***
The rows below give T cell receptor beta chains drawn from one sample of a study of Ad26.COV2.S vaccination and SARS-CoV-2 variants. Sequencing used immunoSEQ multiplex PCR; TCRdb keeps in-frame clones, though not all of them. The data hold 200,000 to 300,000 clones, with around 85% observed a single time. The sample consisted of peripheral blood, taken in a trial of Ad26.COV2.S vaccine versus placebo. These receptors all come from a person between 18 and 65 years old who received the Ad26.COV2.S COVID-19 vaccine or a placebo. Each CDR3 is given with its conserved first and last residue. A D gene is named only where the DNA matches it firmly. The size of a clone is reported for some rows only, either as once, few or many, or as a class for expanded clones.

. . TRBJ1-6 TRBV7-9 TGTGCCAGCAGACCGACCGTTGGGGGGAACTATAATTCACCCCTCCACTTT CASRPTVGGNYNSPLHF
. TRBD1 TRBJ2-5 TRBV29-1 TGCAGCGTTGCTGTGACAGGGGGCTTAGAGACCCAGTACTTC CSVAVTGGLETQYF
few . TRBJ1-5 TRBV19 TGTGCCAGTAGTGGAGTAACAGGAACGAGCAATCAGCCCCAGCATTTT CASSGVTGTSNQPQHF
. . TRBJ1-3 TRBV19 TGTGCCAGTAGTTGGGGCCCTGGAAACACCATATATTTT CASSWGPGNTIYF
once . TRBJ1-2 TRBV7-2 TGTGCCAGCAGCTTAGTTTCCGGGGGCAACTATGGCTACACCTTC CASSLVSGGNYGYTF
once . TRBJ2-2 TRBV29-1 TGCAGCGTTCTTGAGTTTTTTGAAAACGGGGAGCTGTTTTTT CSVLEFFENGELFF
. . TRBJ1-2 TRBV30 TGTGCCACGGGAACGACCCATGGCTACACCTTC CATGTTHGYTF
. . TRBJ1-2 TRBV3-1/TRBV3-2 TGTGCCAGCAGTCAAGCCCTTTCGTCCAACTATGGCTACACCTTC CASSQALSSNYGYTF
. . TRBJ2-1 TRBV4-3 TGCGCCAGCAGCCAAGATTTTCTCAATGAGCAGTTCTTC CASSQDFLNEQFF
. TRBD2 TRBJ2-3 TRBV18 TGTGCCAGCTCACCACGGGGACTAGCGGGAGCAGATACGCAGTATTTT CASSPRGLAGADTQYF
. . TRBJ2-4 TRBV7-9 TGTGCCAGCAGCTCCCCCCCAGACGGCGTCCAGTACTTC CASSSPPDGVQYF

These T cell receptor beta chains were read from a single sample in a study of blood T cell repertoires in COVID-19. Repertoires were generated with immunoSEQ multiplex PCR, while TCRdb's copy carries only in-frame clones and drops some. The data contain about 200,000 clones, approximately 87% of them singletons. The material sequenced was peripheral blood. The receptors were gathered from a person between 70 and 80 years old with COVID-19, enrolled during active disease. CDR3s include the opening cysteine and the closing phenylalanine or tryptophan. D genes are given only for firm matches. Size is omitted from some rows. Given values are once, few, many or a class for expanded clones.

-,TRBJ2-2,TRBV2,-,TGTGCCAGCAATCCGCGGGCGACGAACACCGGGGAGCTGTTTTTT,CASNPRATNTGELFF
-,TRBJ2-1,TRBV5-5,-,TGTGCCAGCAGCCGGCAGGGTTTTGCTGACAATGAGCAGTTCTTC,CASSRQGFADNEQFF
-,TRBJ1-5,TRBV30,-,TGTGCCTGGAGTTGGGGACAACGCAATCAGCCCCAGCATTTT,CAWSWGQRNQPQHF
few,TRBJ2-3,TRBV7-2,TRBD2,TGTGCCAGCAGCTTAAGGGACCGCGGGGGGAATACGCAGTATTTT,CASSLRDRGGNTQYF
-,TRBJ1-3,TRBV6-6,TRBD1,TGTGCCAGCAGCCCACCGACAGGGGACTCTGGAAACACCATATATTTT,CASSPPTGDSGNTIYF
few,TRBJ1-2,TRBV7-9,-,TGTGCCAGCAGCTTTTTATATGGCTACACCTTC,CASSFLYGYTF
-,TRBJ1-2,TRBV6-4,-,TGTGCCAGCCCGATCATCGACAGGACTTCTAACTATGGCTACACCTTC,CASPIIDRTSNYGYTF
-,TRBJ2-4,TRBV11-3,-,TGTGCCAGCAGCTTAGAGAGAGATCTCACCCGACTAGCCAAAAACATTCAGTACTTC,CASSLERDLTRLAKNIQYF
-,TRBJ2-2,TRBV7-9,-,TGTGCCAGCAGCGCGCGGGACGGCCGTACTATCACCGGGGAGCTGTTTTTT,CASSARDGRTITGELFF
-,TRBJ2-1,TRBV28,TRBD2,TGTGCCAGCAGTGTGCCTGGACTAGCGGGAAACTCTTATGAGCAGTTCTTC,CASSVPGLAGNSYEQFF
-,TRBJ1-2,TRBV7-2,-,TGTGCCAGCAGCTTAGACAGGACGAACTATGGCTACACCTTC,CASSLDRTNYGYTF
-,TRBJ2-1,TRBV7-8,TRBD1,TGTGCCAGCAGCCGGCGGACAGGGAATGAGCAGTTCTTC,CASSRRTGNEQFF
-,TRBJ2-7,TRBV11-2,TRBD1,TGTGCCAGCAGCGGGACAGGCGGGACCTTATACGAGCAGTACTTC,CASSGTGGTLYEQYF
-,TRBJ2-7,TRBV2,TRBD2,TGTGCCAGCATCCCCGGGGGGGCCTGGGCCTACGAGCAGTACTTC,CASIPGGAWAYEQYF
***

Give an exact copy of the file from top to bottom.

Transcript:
The rows below give T cell receptor beta chains drawn from one sample of a study of Ad26.COV2.S vaccination and SARS-CoV-2 variants. Sequencing used immunoSEQ multiplex PCR; TCRdb keeps in-frame clones, though not all of them. The data hold 200,000 to 300,000 clones, with around 85% observed a single time. The sample consisted of peripheral blood, taken in a trial of Ad26.COV2.S vaccine versus placebo. These receptors all come from a person between 18 and 65 years old who received the Ad26.COV2.S COVID-19 vaccine or a placebo. Each CDR3 is given with its conserved first and last residue. A D gene is named only where the DNA matches it firmly. The size of a clone is reported for some rows only, either as once, few or many, or as a class for expanded clones.

. . TRBJ1-6 TRBV7-9 TGTGCCAGCAGACCGACCGTTGGGGGGAACTATAATTCACCCCTCCACTTT CASRPTVGGNYNSPLHF
. TRBD1 TRBJ2-5 TRBV29-1 TGCAGCGTTGCTGTGACAGGGGGCTTAGAGACCCAGTACTTC CSVAVTGGLETQYF
few . TRBJ1-5 TRBV19 TGTGCCAGTAGTGGAGTAACAGGAACGAGCAATCAGCCCCAGCATTTT CASSGVTGTSNQPQHF
. . TRBJ1-3 TRBV19 TGTGCCAGTAGTTGGGGCCCTGGAAACACCATATATTTT CASSWGPGNTIYF
once . TRBJ1-2 TRBV7-2 TGTGCCAGCAGCTTAGTTTCCGGGGGCAACTATGGCTACACCTTC CASSLVSGGNYGYTF
once . TRBJ2-2 TRBV29-1 TGCAGCGTTCTTGAGTTTTTTGAAAACGGGGAGCTGTTTTTT CSVLEFFENGELFF
. . TRBJ1-2 TRBV30 TGTGCCACGGGAACGACCCATGGCTACACCTTC CATGTTHGYTF
. . TRBJ1-2 TRBV3-1/TRBV3-2 TGTGCCAGCAGTCAAGCCCTTTCGTCCAACTATGGCTACACCTTC CASSQALSSNYGYTF
. . TRBJ2-1 TRBV4-3 TGCGCCAGCAGCCAAGATTTTCTCAATGAGCAGTTCTTC CASSQDFLNEQFF
. TRBD2 TRBJ2-3 TRBV18 TGTGCCAGCTCACCACGGGGACTAGCGGGAGCAGATACGCAGTATTTT CASSPRGLAGADTQYF
. . TRBJ2-4 TRBV7-9 TGTGCCAGCAGCTCCCCCCCAGACGGCGTCCAGTACTTC CASSSPPDGVQYF

These T cell receptor beta chains were read from a single sample in a study of blood T cell repertoires in COVID-19. Repertoires were generated with immunoSEQ multiplex PCR, while TCRdb's copy carries only in-frame clones and drops some. The data contain about 200,000 clones, approximately 87% of them singletons. The material sequenced was peripheral blood. The receptors were gathered from a person between 70 and 80 years old with COVID-19, enrolled during active disease. CDR3s include the opening cysteine and the closing phenylalanine or tryptophan. D genes are given only for firm matches. Size is omitted from some rows. Given values are once, few, many or a class for expanded clones.

-,TRBJ2-2,TRBV2,-,TGTGCCAGCAATCCGCGGGCGACGAACACCGGGGAGCTGTTTTTT,CASNPRATNTGELFF
-,TRBJ2-1,TRBV5-5,-,TGTGCCAGCAGCCGGCAGGGTTTTGCTGACAATGAGCAGTTCTTC,CASSRQGFADNEQFF
-,TRBJ1-5,TRBV30,-,TGTGCCTGGAGTTGGGGACAACGCAATCAGCCCCAGCATTTT,CAWSWGQRNQPQHF
few,TRBJ2-3,TRBV7-2,TRBD2,TGTGCCAGCAGCTTAAGGGACCGCGGGGGGAATACGCAGTATTTT,CASSLRDRGGNTQYF
-,TRBJ1-3,TRBV6-6,TRBD1,TGTGCCAGCAGCCCACCGACAGGGGACTCTGGAAACACCATATATTTT,CASSPPTGDSGNTIYF
few,TRBJ1-2,TRBV7-9,-,TGTGCCAGCAGCTTTTTATATGGCTACACCTTC,CASSFLYGYTF
-,TRBJ1-2,TRBV6-4,-,TGTGCCAGCCCGATCATCGACAGGACTTCTAACTATGGCTACACCTTC,CASPIIDRTSNYGYTF
-,TRBJ2-4,TRBV11-3,-,TGTGCCAGCAGCTTAGAGAGAGATCTCACCCGACTAGCCAAAAACATTCAGTACTTC,CASSLERDLTRLAKNIQYF
-,TRBJ2-2,TRBV7-9,-,TGTGCCAGCAGCGCGCGGGACGGCCGTACTATCACCGGGGAGCTGTTTTTT,CASSARDGRTITGELFF
-,TRBJ2-1,TRBV28,TRBD2,TGTGCCAGCAGTGTGCCTGGACTAGCGGGAAACTCTTATGAGCAGTTCTTC,CASSVPGLAGNSYEQFF
-,TRBJ1-2,TRBV7-2,-,TGTGCCAGCAGCTTAGACAGGACGAACTATGGCTACACCTTC,CASSLDRTNYGYTF
-,TRBJ2-1,TRBV7-8,TRBD1,TGTGCCAGCAGCCGGCGGACAGGGAATGAGCAGTTCTTC,CASSRRTGNEQFF
-,TRBJ2-7,TRBV11-2,TRBD1,TGTGCCAGCAGCGGGACAGGCGGGACCTTATACGAGCAGTACTTC,CASSGTGGTLYEQYF
-,TRBJ2-7,TRBV2,TRBD2,TGTGCCAGCATCCCCGGGGGGGCCTGGGCCTACGAGCAGTACTTC,CASIPGGAWAYEQYF